Netanyahu’s Corruption

By Fahed Khitan

تم نشره في Mon 4 September / Sep 2017. 11:00 PM
  • Fahed Khitan

The noose is tightening around the neck of Israeli Prime Minister, Benjamin Netanyahu, more and more by the day, as this pompous rightist and his wife face a flood of endless corruption cases.

Six influential military and economic personnel, within Netanyahu’s tighter circles have been detained in the ongoing investigations into the German submarines deal.

Moshe Yaalon, the former Defence Minister who was overthrown by Netanyahu for opposing the deal, just gave his testimony in court.

Likely, it will have a significant effect on the progress of investigations.

So far, the court has delayed the arrest of one of Netanyahu’s two former office directors, and arrested the other. Ari Harow, who’s now an asset witness in the investigation, collaborated and gave a strong statement; “fundamental” to the case, according to Israeli media.

However, Netanyahu’s corruption goes beyond just the subs deal. His involvement is now confirmed in a previous case, wherein it is said that he made thousands of dollars in gifts off of a business deal.

Also, it was also proven that the corrupt Prime Minister had frequently interfered in the affairs of far-right newspaper, Israel Hayom. He made hundreds of calls to its owner and editor-in-chief in an attempt to formulate a joint framework to support Netanyahu’s government policies.

This too is considered corruption, according to Israeli law.

As for his very influential wife, she was just served a list of charges, ranging from fraud to embezzlement, by the police; her third list of charges yet.

This fraudulent women is up to her ears in corruption.

Needless to say, Netanyahu is a fraud. A pompous, corrupt excuse for a politician.

Many times he escaped justice.

More so, his long resume shows he never thinks twice when there’s money involved, even if it meant exploiting public office. Let alone employing his relations with businessmen to consolidate power.

Netanyahu has landed himself in quite a hole.

In fact, he may very well end up in the same prison as his wife, whose sight he cannot bear.

This time, however, his predicament is doubly dangerous; he may escape legal penalisation, but he may end up losing his political office.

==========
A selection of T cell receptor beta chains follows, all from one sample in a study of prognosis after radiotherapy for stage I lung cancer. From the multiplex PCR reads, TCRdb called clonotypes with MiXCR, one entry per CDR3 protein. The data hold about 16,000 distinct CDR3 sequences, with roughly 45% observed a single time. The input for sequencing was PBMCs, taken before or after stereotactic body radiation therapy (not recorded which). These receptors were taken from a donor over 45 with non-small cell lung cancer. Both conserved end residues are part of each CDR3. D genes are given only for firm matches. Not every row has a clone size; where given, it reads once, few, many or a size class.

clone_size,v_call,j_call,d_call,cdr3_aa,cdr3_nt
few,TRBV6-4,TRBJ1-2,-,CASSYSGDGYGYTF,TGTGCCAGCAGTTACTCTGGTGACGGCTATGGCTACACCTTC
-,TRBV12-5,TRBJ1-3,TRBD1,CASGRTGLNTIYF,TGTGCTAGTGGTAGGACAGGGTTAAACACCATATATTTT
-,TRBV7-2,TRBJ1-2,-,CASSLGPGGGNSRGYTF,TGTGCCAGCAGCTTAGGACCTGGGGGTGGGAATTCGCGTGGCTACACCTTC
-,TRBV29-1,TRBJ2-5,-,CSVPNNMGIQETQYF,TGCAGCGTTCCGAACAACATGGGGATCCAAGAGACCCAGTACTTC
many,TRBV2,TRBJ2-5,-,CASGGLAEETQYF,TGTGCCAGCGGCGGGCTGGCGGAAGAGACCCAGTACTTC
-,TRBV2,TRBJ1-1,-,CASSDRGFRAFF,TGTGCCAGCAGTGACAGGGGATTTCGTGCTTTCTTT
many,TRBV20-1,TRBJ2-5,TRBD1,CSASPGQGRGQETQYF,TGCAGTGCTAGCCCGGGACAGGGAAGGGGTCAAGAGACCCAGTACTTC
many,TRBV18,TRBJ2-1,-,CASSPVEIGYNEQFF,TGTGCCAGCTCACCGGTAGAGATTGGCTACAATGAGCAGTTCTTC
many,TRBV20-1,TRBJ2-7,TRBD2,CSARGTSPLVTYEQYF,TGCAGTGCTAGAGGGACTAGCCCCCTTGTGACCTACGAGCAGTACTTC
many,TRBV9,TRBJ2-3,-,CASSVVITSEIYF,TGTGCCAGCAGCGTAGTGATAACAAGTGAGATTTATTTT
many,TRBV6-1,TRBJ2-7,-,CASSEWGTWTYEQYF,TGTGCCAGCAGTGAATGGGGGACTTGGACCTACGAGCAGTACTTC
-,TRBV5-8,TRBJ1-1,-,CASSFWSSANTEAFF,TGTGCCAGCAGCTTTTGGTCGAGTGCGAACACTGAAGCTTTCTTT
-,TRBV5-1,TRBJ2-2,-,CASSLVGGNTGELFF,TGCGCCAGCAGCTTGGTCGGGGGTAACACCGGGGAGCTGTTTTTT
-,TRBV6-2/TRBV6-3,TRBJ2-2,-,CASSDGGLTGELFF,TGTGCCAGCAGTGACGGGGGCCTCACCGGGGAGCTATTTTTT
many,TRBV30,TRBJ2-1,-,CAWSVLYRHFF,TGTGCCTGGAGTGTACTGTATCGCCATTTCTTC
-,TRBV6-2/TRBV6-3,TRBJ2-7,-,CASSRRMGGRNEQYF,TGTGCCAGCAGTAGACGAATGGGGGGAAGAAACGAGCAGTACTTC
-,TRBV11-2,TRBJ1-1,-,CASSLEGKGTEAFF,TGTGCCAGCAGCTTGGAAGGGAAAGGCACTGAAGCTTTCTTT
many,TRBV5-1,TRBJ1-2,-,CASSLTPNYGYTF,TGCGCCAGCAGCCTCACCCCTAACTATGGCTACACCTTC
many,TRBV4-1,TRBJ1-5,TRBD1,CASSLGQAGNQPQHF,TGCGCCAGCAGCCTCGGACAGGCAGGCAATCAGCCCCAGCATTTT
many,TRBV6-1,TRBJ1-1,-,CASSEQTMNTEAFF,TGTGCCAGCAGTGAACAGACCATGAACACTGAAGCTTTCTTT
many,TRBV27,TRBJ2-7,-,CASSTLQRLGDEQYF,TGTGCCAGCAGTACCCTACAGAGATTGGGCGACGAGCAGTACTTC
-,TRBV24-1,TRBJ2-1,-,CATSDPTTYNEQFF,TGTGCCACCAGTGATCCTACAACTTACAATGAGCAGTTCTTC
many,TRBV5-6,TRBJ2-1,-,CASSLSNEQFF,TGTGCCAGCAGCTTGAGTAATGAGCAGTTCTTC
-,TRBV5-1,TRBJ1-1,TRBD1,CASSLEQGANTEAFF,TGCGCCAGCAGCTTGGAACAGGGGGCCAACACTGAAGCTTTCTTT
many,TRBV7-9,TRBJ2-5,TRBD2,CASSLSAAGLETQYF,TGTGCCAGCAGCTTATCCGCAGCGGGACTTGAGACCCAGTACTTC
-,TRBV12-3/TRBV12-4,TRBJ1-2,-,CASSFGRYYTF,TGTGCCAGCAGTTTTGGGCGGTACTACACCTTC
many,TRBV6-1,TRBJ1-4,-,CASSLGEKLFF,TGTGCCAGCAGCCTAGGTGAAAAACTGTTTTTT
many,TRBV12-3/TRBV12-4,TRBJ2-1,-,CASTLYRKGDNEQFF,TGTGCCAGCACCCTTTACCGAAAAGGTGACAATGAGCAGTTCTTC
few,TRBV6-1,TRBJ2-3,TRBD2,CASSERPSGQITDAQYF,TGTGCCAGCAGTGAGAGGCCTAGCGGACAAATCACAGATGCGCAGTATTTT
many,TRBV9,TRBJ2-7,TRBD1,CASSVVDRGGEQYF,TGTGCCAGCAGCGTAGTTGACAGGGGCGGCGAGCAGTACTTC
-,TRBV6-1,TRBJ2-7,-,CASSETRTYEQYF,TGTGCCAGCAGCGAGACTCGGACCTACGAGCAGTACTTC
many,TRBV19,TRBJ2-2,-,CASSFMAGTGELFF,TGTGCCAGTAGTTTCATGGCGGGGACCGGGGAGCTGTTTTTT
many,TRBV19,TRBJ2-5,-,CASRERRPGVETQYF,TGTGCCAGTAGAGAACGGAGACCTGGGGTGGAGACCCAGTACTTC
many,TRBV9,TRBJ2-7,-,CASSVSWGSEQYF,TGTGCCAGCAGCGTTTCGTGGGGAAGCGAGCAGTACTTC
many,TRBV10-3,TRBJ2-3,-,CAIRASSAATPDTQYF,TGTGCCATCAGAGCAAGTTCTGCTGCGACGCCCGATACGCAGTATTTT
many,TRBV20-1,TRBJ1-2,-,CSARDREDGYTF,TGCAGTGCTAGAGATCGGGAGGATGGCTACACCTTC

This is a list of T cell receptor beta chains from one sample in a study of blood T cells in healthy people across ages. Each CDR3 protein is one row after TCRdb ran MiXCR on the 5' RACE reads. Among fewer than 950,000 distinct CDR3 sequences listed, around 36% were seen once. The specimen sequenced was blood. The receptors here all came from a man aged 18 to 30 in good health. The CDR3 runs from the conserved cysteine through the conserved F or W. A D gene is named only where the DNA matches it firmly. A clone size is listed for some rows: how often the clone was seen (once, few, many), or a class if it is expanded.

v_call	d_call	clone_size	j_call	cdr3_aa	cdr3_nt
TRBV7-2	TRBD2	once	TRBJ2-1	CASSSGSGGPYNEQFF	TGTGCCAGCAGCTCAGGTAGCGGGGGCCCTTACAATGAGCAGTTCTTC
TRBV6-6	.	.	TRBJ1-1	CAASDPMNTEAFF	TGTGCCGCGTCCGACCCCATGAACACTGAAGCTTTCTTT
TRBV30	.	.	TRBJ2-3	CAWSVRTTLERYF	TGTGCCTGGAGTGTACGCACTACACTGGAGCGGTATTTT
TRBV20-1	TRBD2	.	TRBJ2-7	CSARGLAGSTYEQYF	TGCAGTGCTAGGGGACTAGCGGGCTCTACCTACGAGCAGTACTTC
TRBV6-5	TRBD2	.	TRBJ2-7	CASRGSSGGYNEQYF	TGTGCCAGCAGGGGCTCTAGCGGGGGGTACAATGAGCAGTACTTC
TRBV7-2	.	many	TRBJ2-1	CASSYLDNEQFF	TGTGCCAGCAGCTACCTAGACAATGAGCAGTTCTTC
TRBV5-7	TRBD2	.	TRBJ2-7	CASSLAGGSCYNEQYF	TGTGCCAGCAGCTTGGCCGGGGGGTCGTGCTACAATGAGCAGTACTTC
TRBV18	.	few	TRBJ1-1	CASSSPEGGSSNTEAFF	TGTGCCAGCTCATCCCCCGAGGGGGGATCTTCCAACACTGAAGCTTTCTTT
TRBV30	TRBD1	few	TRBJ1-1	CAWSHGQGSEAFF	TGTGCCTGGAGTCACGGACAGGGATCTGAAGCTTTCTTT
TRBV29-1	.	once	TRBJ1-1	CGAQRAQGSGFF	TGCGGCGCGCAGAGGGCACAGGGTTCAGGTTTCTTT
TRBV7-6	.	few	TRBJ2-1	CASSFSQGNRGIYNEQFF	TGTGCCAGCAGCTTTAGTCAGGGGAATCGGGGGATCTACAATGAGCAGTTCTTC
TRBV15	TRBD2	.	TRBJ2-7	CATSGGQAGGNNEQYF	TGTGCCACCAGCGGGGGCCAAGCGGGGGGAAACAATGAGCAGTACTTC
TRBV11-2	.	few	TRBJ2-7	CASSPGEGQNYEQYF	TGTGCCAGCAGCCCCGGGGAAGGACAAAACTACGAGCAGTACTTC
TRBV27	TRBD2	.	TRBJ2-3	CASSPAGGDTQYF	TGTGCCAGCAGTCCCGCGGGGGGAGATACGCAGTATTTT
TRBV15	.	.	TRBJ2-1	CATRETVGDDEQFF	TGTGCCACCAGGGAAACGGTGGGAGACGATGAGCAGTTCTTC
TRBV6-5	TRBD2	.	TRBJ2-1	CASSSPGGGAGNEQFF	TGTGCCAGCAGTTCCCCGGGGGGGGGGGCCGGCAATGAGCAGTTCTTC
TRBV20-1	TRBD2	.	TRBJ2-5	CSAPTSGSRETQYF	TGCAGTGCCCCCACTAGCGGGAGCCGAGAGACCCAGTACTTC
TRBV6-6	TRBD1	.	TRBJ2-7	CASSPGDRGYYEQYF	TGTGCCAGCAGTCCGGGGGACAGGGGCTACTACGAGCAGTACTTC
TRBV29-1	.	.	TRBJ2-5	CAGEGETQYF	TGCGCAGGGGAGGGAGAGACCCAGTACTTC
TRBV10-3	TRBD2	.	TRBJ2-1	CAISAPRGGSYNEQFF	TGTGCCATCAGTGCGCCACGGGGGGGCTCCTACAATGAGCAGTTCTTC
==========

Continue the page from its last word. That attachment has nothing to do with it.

Even worse, his party may lose the upcoming Knesset elections.

This is why Netanyahu is trying to raise his rates by compensating for these scandals with preposterous PR stunts, and it kind of worked.

It actually gave extremists there a momentum and raised the tone of hostility against Palestinians.

Naturally, there is no better, shorter way to rebuild popularity in Israel than to appeal to the Zionists’ hate.

Never will Netanyahu ever be as dangerous as he will be in the upcoming few months.

He will not hesitate to do whatever he has to do, no matter how stupid, to remain in power.

Politically, he will rival the most the terroristic settlers, and will work hard to bring the US initiative to revive negotiations on the Two-State basis to the ground.

He will back settlement schemes and Judisation without hesitation, especially in Occupied Jerusalem.

Militarily too, he will not think twice, if he should see it in his favour, to wage war on Gaza, in order to corner the Palestinian Authority.

There is absolutely no doubt that Netanyahu is obsessed with authority and power, and was always good propagating fear among the Israelis. Especially when it comes to external threats to their very existence. This is how he was voted into office, as the politician most concerned with the Israelis’ security and stability.

Regionally, Iran has always been Netanyahu’s favourite enemy. Under such regional and domestic conditions, he will also resort to Iran’s threat, in order to popularise support against his prosecution.

Who knows, he may actually go to instigating a military confrontation with Iran in Syria.

Should this happen, the whole region will slip into the abyss.

Netanyahu is cornered, like a boxed cat, when even a mouse grows fangs when stuck in a corner.

This article is an edited translation of the Arabic version, published by AlGhad.

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